Dismayed by the Kremlin’s annoying actions around the world, the Americans slapped the overwhelming sanction to hit Russian oligarchs where it hurts the most. The draft became public law on 2nd August 2017 after the signature of president Donald Trump, who was doomed on the punitive measures against Moscow and known as Countering America’s Adversaries through Sanctions Act (CAATSA). It was specifically against-
- Russian Federation
- And North Korea
If someone analyses this law (CAATSA) and especially the title II, they will easily understand that the intent is to miff Russia with the castigatory measure. The slice covers the areas like Oil & Gas Industry, Defense Manufacturing & Aerospace, Financial Institutions and the power sector.
Following are the sections from the law that exclusively deals with Russia:
Sec. 224. Imposition of sanctions with respect to activities of the Russian Federation undermining cybersecurity.
Sec. 225. Imposition of sanctions relating to special Russian crude oil projects.
Sec. 226. Imposition of sanctions with respect to Russian and other foreign financial institutions.
Sec. 227. Mandatory imposition of sanctions with respect to significantcorruption in the Russian Federation.
Sec. 228. Mandatory imposition of sanctions with respect to certain transactions with foreign sanctions evaders and serious human rights abusers in the Russian Federation.
Sec. 229. Notifications to Congress under Ukraine Freedom Support Act of 2014.
Sec. 230. Standards for termination of certain sanctions with respect to the Russian Federation.
Sec. 231. Imposition of sanctions with respect to persons engaging in transactions with the intelligence or defense sectors of the Government of the Russian Federation.
Sec. 232. Sanctions with respect to the development of pipelines in the Russian Federation.
Sec. 233. Sanctions with respect to investment in or facilitation of privatization of state-owned assets by the Russian Federation.
Sec. 234. Sanctions with respect to the transfer of arms and related materiel to Syria.
Historically Russia has been India’s top defense equipment supplier and that has helped Russian economy enormously. Though in the recent past India has decided to diversify its defense equipment sourcing and in the quest US has emerged as one of the largest source of the equipments along with France and Israel. Despite the diversification Russia still accounts 50 % of the Indian defense equipment. The arms supplier includes the back bone of the defense forces SU 30 MKI, MIG 29, INS Vikramaditya, INS Chakra, Supersonic Brahmos. Russia not only supplies the system at flexible terms but also allows favourable joint ventures and technology transfer.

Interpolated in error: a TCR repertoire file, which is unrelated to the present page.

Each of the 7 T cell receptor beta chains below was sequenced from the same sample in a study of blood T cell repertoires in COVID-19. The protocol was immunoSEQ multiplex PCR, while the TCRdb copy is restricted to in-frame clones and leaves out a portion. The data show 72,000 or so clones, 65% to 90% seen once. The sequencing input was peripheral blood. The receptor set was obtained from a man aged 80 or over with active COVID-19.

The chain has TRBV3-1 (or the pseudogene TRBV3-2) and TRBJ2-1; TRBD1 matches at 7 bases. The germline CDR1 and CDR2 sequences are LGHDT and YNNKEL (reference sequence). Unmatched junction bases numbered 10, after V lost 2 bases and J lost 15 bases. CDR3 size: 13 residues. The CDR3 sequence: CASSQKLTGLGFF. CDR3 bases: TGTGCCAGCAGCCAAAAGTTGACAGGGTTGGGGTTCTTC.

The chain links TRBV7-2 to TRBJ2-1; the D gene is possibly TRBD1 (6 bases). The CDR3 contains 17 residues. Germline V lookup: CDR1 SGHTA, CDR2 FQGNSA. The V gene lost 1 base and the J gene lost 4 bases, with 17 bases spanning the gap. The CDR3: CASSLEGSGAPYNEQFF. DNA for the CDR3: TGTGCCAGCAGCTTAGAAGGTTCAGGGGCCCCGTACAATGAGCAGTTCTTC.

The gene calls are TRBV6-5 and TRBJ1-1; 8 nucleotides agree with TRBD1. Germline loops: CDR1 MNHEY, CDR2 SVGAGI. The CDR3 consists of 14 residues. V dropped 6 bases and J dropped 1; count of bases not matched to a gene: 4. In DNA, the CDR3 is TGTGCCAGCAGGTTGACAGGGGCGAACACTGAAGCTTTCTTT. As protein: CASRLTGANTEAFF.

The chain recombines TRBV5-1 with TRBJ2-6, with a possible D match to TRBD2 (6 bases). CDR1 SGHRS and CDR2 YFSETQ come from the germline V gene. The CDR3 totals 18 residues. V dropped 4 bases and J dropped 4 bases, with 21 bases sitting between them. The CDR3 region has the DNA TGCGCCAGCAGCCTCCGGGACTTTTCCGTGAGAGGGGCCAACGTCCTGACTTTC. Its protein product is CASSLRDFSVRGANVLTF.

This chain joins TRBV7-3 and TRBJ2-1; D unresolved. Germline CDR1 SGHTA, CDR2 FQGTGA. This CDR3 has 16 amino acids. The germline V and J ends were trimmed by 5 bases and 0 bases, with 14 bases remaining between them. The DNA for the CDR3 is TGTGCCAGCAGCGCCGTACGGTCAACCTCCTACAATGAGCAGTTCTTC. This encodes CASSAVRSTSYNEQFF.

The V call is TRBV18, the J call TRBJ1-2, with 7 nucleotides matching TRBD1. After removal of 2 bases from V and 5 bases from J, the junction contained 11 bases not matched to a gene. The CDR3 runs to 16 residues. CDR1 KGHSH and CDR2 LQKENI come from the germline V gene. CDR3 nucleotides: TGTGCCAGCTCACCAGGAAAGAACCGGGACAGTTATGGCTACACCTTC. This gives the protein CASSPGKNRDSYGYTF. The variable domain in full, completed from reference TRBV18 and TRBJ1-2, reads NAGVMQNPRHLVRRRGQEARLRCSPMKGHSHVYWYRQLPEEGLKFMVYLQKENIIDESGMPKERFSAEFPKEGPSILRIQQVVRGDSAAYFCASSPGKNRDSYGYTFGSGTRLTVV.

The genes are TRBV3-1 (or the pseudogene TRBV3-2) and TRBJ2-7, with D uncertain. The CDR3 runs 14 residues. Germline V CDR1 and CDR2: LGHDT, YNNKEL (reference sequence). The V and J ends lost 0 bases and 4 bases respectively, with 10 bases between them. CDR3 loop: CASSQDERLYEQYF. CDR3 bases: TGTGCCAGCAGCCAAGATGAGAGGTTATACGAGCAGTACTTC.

The recent reports emphasized that India will get sanctioned for the pre-planned defense procurement from Moscow under CAATSA. Although avoidance of the sanctions appeared inevitable but the understanding between one of the greatest democracy and the largest democracy again proved it mettle. The Indo-Russian relationship has deteriorated in the recent past whereas New Delhi had strengthened its economic and security understanding with the United states. Economically weak Russia has tilted towards India’s arch rival China and thus its need to collaborate with United States is ever increasing.
India is facing the most multifaceted security challenge in the world. Often Indian air force chief can be heard talking about the full spectrum of the operation and Indian Army chief talking about the two and a half fronts of the war. The duo of hostile Pakistan and unpredictable China pumping unprecedented money in the military infrastructure and encirclement of China has made the intricacy aggrandized. To address the innumerable security threats, it has been an endless quest of India’s establishment to fortify its defence readiness, by arming its security and armed forces with contemporary arms. In the endeavour New Delhi has spent a major chunk of its resources with the defence budget for 2018-19 totalling to Rs 2,79,305 crore (US$43.4 billion). The defence capital expenditure amounts to Rs 93,982 crore ($14.3 billion), which represents 34 per cent of the defence budget and 31 per cent of total central government capital expenditure. India has been one of the largest importer of foreign arms and was named as largest importer of defense equipment in the world.
Though in the past United States was spotted with the Pakistan but the calculus has changed since 9/11 incident and from the year 2008 onwards United States has snapped orders more than 15 billion. The significant ones are-
- P8I Neptune maritime reconnaissance aircraft – Known as submarine hunter
- C 17 Globemaster
- C – 130J Super Hercules
- Apache attack helicopter
- Chinook heavy lift helicopters
- M 777 – Ultra light howitzers
The booming Indo-US defense ties did not get damper with the dark clouds of the CAATSA. Though the past is still haunting many across India but the world is changed now and it’s moving towards what Prime Minister Modi often terms as “Multipolar”. It is also nearly dreadful for New Delhi to completely wipe out Russia’s presence by the virtue of their significance in addressing many of the crucial defence equipment requirements of the Indian armed forces. As once said by then Admiral Harry B Harris, Jr heads of the US military’s enormous Pacific Command that “can’t expect India to go cold turkey on Russian arms”.
With China getting J 20 fighter jet operationalised and strengthening the military arm in the Tibet region, the need of the S 400 Triumf system is more than a necessity for India and the major hurdle was CAATSA. The $ 4.5 billion deal will be sealed soon and has provided a further boost to Indo-US strategic partnership.
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